New York Knicks: Five worst contract signings in franchise history

New York Knicks Joakim Noah (Photo by Joe Robbins/Getty Images)
New York Knicks Joakim Noah (Photo by Joe Robbins/Getty Images) /
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New York Knicks Allan Houston (Photo by Jesse D. Garrabrant/ NBAE/ Getty Images)
New York Knicks Allan Houston (Photo by Jesse D. Garrabrant/ NBAE/ Getty Images) /

What are some of the worst contracts handed out in New York Knicks history?

The New York Knicks have a difficult history with expensive contracts. Few have worked out in their favor, even including Carmelo Anthony, as the Phil Jackson-led front office wanted to move him just years into the pact.

Dating back to 2000, the Knicks have handed out some of the NBA’s worst deals. These money figures benefited the player but hampered the franchise for up to five years. Bad contracts even have an impact on the 2019 team.

What were the five worst contracts signed in Knicks history, though? Let’s take a look:

Honorable mention: Head coach Larry Brown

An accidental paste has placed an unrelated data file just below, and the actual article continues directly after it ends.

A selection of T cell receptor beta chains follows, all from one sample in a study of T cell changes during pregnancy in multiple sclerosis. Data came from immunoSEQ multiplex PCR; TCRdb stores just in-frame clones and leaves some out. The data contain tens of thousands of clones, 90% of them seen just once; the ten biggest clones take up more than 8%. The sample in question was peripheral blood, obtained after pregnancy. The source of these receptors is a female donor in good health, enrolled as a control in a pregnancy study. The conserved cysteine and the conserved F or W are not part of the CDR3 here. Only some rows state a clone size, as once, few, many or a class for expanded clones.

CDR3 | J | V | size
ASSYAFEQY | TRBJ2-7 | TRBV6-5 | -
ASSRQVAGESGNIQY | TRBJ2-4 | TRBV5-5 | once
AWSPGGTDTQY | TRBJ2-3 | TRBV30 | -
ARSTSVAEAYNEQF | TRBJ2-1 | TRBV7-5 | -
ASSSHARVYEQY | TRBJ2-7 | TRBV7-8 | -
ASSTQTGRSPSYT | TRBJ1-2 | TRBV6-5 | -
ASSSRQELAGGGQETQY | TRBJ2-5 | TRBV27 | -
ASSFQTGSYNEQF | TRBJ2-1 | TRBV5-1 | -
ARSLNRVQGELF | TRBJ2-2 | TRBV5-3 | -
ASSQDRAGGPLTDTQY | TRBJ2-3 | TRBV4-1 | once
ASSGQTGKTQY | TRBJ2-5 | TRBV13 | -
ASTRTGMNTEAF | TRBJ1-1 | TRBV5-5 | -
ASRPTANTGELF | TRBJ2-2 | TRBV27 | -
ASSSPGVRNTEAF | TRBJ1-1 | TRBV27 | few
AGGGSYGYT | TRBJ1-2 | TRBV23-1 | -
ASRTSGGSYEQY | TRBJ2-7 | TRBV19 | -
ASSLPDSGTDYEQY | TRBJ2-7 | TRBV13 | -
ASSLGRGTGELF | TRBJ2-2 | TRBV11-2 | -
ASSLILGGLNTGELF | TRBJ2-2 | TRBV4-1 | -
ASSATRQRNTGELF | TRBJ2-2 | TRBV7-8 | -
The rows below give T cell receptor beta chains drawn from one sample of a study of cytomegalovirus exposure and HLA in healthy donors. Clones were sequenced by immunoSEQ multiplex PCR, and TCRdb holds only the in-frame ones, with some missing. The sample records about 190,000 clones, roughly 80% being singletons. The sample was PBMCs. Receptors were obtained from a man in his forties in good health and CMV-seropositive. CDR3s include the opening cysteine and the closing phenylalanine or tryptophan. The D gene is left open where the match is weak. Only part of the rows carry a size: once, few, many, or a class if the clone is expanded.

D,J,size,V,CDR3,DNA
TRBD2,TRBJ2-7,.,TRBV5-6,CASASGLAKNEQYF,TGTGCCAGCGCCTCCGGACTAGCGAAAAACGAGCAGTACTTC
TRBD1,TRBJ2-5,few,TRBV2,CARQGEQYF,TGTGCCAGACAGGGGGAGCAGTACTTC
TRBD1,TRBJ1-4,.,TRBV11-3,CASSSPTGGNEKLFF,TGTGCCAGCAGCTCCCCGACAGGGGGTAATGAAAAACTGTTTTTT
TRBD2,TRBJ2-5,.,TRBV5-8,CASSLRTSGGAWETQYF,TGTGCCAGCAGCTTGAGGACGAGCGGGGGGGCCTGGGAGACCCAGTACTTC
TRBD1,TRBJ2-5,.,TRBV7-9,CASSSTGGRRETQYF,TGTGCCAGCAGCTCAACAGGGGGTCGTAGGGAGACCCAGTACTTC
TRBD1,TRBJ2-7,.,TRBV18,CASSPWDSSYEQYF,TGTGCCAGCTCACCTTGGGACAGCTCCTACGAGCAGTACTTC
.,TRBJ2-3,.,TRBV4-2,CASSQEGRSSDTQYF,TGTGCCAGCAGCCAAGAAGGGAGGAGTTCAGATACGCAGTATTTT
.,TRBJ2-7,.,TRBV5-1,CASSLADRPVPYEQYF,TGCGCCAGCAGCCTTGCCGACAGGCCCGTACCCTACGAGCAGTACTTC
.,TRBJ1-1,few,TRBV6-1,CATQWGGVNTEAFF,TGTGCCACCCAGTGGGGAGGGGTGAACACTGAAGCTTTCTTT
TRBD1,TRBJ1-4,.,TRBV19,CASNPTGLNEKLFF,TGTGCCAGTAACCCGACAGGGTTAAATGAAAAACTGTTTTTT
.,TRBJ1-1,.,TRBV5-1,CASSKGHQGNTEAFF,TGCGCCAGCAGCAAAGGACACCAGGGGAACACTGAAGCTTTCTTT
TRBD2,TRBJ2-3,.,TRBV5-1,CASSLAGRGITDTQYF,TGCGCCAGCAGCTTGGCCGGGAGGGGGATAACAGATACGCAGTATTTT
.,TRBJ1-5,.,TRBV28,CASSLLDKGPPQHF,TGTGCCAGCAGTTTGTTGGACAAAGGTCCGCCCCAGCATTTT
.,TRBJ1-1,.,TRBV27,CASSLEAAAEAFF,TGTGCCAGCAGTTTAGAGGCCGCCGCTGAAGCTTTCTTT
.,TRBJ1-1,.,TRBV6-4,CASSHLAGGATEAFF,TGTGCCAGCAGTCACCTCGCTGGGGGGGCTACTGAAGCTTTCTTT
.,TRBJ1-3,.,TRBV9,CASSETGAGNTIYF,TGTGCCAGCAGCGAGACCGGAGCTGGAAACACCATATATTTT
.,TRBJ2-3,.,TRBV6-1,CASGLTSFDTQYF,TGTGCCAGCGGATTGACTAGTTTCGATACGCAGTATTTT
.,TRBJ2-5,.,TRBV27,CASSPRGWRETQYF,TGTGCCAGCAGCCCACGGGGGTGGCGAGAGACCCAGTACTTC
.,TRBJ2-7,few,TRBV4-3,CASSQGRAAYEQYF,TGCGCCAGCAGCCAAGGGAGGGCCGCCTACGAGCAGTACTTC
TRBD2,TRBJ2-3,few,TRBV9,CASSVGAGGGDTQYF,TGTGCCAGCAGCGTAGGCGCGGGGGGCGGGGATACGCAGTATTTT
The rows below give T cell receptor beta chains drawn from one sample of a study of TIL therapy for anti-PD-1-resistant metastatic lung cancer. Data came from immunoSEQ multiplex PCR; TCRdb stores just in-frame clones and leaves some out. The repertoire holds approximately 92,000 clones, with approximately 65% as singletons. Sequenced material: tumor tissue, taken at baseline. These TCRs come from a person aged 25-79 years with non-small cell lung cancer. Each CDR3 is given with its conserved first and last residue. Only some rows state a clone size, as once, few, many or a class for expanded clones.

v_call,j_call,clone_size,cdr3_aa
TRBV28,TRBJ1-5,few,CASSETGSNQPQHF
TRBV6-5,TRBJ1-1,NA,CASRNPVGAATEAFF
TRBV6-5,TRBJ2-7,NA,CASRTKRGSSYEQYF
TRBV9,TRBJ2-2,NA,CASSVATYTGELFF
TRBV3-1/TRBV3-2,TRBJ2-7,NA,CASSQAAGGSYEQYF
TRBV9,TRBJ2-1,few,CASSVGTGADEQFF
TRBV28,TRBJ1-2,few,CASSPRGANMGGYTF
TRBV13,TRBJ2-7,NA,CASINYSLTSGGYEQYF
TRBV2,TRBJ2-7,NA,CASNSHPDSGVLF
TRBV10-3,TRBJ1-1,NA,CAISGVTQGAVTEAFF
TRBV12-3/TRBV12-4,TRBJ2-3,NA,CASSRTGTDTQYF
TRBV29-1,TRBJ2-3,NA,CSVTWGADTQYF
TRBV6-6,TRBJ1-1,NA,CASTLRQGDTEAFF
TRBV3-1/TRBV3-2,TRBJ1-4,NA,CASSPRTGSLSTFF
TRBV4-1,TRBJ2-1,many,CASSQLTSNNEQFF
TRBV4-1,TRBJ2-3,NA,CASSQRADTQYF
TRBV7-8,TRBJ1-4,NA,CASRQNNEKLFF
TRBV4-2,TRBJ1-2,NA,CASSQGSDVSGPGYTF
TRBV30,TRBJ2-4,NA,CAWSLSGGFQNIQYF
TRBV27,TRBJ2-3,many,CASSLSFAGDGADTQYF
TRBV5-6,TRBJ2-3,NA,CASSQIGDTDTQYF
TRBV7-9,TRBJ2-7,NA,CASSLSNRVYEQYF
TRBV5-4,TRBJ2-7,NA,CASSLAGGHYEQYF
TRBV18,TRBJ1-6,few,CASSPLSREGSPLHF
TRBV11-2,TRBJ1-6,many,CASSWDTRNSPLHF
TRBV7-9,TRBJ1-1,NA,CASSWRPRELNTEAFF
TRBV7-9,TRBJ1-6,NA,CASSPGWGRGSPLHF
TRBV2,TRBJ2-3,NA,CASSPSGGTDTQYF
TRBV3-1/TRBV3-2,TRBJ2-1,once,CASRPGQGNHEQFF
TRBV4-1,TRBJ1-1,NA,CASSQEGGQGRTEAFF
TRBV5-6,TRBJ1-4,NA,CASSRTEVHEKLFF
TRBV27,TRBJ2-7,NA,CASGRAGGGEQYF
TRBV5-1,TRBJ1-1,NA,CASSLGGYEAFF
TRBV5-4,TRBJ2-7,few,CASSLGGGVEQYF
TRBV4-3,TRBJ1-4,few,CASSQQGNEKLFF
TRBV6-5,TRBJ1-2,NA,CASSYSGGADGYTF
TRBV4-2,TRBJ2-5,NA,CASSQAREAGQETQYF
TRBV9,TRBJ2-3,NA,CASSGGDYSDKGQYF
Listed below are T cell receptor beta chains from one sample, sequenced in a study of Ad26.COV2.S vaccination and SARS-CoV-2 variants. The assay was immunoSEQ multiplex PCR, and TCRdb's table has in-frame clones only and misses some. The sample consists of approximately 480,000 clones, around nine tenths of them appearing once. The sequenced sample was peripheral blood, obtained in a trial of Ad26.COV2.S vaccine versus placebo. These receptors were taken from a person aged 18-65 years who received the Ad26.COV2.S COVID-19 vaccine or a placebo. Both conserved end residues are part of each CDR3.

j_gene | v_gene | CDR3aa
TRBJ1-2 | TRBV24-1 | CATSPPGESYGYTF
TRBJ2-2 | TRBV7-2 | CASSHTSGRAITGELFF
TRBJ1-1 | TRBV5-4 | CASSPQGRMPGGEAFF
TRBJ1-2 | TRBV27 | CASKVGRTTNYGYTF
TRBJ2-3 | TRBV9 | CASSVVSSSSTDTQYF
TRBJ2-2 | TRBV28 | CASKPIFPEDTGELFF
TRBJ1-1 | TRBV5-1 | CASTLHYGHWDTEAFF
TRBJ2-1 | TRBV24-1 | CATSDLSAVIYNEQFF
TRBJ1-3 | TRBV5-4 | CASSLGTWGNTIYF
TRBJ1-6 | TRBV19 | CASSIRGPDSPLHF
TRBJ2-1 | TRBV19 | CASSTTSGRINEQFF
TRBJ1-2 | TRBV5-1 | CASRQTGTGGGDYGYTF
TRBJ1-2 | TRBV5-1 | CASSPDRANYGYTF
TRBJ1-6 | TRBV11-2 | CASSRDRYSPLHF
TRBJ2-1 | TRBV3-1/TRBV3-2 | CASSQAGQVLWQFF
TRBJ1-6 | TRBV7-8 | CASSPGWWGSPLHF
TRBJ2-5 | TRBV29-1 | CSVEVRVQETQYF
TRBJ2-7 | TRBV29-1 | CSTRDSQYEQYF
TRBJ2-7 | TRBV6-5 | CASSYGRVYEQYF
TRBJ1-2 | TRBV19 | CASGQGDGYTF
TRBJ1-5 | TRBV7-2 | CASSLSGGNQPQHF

After consecutive NBA Finals appearances with the Detroit Pistons, Larry Brown became the golden head-coach signing for the Knicks on a five-year, $60 million contract. It failed miserably, from issues with players to a 23-59 record in 2005-06. The team fired him with cause after that season.

5. Allan Houston: Six years, $100 million

Long before the salary cap spiked, the New York Knicks have Allan Houston a six-year, $100 million contract, starting with the 2001-02 season. This made him the franchise’s highest-paid player ever at the time.

Houston was a good player for the Knicks the previous five seasons, preceding the massive contract with 17.7 points per game on 44.8 percent shooting and 39.7 percent on three-pointers. He even worked on the 1999 NBA Finals team.

The contract’s first two years worked fine, with 20.4 and 22.5 points per game, respectively. The Knicks, however, began their slump in these seasons that lasted for the rest of the decade, including the injuries that began Houston’s quick decline in 2003-04, playing 50 games.

Continued ailments derailed Houston’s 2004-05 season to just 20 games and 11.9 points per contest, which was a career-low aside from his rookie year. He retired afterward, and the rest of his contract remained on the books in 2005-06.

This deal saddled New York’s payroll for most of its span, and, when healthy, the team still struggled. It was the start of a disastrous time for the organization, and it set them back for years.